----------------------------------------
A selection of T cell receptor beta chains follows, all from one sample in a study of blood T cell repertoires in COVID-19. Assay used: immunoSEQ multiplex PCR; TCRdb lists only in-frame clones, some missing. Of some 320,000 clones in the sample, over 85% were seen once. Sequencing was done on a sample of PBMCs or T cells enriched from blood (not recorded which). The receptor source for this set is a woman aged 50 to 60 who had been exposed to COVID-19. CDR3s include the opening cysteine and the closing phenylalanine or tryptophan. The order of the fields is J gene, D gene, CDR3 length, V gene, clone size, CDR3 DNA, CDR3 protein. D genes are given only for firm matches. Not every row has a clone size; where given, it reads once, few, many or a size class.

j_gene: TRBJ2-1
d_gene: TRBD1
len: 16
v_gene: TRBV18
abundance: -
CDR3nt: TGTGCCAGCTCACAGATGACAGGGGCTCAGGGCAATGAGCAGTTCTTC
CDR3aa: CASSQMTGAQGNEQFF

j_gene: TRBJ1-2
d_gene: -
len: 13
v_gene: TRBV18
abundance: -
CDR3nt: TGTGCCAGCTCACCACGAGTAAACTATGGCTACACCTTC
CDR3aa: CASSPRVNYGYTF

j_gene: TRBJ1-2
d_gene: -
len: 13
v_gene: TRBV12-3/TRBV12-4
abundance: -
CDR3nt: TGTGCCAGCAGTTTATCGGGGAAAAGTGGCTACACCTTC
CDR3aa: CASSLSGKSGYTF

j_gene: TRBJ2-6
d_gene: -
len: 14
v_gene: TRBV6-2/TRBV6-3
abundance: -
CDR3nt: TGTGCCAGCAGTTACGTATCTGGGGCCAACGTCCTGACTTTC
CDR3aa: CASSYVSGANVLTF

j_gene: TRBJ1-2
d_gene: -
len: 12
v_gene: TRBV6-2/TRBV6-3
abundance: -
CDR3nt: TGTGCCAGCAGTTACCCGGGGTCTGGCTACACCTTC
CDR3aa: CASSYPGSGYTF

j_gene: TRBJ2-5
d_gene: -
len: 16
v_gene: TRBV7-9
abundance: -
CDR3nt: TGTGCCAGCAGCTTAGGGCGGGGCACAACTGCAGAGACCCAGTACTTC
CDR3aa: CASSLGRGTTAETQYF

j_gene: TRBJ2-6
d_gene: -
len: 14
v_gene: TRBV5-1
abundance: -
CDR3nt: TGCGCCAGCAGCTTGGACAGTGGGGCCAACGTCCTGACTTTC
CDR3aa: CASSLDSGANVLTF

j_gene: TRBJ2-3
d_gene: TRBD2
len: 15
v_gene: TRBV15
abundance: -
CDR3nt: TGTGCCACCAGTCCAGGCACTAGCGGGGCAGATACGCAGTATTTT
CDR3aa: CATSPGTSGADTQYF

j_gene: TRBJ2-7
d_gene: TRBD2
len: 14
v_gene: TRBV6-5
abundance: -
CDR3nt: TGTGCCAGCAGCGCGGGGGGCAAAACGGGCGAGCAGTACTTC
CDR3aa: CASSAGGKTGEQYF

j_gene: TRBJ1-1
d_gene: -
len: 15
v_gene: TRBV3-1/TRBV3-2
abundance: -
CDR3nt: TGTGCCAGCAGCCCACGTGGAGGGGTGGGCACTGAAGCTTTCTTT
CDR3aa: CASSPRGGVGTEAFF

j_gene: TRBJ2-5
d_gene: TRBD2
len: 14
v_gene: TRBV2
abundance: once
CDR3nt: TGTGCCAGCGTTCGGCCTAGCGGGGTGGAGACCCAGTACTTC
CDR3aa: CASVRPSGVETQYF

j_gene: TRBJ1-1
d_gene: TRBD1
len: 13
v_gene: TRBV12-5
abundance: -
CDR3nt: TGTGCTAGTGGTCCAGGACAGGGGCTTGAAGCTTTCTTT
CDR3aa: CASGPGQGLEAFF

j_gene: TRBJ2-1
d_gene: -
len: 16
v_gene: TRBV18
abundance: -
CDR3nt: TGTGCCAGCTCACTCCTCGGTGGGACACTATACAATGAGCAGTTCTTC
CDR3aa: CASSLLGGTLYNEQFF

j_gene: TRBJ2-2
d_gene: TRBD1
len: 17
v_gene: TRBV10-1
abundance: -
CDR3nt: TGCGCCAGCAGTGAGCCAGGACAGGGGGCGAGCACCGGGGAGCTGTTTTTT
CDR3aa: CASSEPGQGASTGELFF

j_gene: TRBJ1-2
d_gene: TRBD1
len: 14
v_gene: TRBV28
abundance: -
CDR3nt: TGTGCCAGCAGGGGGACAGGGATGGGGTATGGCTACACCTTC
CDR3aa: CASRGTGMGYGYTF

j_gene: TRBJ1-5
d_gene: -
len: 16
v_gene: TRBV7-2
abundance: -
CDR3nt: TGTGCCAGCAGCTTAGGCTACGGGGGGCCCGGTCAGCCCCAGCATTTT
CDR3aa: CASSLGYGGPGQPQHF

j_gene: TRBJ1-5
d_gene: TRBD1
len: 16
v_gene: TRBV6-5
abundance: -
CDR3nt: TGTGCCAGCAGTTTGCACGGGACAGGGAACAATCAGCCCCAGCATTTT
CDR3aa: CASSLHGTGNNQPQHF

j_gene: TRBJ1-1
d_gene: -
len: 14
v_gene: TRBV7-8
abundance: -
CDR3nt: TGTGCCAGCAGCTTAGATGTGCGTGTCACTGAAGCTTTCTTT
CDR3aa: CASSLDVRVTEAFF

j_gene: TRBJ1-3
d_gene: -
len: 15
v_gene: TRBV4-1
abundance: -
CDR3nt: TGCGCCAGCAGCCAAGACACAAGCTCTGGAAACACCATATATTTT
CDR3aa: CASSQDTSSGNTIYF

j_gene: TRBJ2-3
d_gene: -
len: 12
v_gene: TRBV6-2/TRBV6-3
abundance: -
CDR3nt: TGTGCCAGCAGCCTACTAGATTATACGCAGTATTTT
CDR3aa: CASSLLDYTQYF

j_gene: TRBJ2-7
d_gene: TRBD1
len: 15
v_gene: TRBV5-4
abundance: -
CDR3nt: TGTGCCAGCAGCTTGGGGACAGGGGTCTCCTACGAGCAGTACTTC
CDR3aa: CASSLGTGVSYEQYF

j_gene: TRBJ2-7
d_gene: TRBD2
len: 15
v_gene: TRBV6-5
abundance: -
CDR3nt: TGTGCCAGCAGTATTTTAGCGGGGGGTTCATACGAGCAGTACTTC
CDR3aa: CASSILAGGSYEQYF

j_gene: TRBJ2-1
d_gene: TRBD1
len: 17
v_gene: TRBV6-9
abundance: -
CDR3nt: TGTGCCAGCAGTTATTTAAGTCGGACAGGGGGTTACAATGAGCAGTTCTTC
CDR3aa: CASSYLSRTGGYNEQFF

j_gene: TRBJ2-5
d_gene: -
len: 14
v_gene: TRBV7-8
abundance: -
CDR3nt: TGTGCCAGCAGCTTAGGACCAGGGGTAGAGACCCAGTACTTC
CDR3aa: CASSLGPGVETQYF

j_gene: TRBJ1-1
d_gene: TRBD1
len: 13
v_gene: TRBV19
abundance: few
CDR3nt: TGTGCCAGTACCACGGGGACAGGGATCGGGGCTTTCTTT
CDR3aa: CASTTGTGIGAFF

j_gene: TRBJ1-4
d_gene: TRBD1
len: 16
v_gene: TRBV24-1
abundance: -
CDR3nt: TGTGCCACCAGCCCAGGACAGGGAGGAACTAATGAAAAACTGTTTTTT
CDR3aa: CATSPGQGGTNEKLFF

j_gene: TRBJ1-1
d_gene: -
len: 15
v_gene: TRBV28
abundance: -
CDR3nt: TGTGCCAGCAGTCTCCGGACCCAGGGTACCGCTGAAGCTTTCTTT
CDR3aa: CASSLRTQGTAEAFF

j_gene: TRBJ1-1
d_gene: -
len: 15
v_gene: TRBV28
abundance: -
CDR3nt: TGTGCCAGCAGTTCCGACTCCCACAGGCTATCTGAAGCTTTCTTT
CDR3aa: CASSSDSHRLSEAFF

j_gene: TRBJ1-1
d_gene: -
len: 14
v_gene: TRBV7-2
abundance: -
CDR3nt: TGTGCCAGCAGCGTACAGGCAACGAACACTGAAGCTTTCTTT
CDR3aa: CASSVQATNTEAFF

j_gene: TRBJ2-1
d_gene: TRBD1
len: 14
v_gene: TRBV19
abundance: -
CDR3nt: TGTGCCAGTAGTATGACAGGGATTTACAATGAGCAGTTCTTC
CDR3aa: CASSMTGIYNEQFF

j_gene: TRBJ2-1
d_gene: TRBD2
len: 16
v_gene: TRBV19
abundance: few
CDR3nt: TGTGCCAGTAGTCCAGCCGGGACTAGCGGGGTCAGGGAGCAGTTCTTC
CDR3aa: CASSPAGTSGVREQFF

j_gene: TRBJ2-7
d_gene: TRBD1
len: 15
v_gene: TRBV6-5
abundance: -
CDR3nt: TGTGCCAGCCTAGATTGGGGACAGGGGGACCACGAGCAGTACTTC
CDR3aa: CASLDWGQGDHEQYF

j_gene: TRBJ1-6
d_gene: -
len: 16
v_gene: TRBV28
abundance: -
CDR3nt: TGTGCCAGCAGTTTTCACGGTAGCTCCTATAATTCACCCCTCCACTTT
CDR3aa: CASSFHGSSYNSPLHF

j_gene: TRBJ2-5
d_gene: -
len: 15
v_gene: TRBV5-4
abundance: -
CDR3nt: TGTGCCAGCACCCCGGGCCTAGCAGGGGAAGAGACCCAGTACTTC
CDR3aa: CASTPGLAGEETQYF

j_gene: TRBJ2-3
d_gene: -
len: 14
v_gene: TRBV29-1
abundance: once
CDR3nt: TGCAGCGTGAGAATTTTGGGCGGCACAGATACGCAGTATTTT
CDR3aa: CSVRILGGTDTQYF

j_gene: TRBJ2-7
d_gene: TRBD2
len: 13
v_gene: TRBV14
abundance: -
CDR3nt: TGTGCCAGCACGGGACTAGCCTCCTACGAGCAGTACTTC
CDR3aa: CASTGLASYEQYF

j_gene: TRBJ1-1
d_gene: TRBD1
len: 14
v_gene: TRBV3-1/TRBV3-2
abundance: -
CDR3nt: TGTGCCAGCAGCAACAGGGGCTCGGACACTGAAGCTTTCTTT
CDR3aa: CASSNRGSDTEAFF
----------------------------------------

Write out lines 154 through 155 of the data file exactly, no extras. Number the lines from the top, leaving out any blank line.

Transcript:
CDR3nt: TGTGCCAGCAGTATTTTAGCGGGGGGTTCATACGAGCAGTACTTC
CDR3aa: CASSILAGGSYEQYF